With The Heron’s Nest Editor Fay Aoyagi and Haijin Chad Lee Robinson
Part 3: Ray Rasmussen’s Comments
the wind lifts a sneaker print
from home plate
~ Chad Lee Robinson
Step 1: Read Silently and Then Aloud
Step 2: Sketch Your Associations: Here are some of mine.
tornado siren -> loud, penetrating, fear evoking, memories of natural disasters
home plate -> enjoying a ball game
home -> a place of comfort
sneaker print -> not cleats? Why? A child’s ball game, not a major league game.
print on home plate -> someone made it to home, the team scored a run, elation, then the siren, a sudden shift to fear, anxiety, concern for my child who’s in the game.
wind lifting a print -> wind blowing our tracks away as we walk, loss of our children as they become adults
Step 3: Reach for Memories and Associations
1. Soccer Game
I’m in the stands watching my 6-year-old daughter play soccer (my Canadian children didn’t play baseball). While the boys run after the ball in a tight little clump nearing one end of the field, and the coaches and other parents are screaming, “Get the ball! Kick it! Score!,” she’s sitting mid-field having stopped to pick a daisy. The shrill voices emphasizing “winning” rather than “having fun” shift my mood from enjoyment to anxiety and I begin to regret enrolling her in the soccer program. Just as the winds of time have swept his children’s sneaker prints from home plate (my interpretation), I realize that this precious moment of my daughter’s life will soon sweep past.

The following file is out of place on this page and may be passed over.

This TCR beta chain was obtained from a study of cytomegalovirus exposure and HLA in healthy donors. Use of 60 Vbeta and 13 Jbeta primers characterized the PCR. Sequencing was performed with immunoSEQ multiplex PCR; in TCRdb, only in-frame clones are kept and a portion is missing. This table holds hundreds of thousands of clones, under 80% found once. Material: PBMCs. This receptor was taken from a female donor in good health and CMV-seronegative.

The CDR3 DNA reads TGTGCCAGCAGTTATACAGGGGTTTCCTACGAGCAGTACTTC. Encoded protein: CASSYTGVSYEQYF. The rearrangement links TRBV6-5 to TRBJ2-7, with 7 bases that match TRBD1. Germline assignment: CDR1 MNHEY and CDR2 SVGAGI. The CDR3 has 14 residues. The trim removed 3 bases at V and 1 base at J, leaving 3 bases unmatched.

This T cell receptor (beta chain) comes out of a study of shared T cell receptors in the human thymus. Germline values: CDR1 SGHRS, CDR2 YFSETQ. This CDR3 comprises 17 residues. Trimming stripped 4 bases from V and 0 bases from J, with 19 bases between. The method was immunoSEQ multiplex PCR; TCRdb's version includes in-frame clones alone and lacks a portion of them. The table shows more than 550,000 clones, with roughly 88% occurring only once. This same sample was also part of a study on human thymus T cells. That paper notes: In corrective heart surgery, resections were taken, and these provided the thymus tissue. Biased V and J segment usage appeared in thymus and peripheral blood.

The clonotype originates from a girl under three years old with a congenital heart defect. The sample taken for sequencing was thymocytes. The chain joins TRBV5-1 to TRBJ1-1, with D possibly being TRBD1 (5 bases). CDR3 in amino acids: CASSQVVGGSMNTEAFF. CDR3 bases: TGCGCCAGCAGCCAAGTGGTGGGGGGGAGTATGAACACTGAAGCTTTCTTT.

2. Air Raid Sirens
Where and when did I learn to fear sirens? Coming to mind is a scene from grade school. We were taught that when a siren sounded, we should get under our desks and stay away from windows. It was fun to scramble down and look around from that unusual vantage point. I never understood why, but now I know we were locked into a the cold war and the siren signaled an air raid. Someone called “The Russians” might drop a Eh-bomb on us. Beneath the desk, heads down, arms over our heads, we’d be safe from flying glass and the ceiling falling on us.
At home, I remember creating a space under my bed where I kept some of my favourite games and picture books. When I heard a police or ambulance siren, I’d happily climb under my little cave. Sometimes, my parents would find me there in the morning. Now I clearly see it in my mind’s eye, the flashlight my father gave me and that I kept for so many years.
Step 4: Modeling Robinson’s Haiku
I find it useful to use worthy haiku as a learning exercise. It results in a derivative poem and I’d not use it without acknowledging both Robinson’s and Aoyagi’s inspirations. And, to be clear, I can almost never tell whether one of my haiku is worthy of a reader’s attention. I certainly don’t claim this derivative haiku is.
siren pierces the night
my father gave me
I actively share writing with others and we provide each other with feedback. I was particularly pleased when, after she read this presentation, Fay Aoyagi offered this comment::
Ray, one minor reaction to your haiku. Personally, I avoid using two verbs in haiku. Your first line can be “night siren,” or “piercing siren,” or just simply “siren.” Just a thought,
night siren the flashlight my father gave me ~ Ray Rasmussen, a derivative poem based on Chad Robinson's original and Fay Aoyagi's suggestions.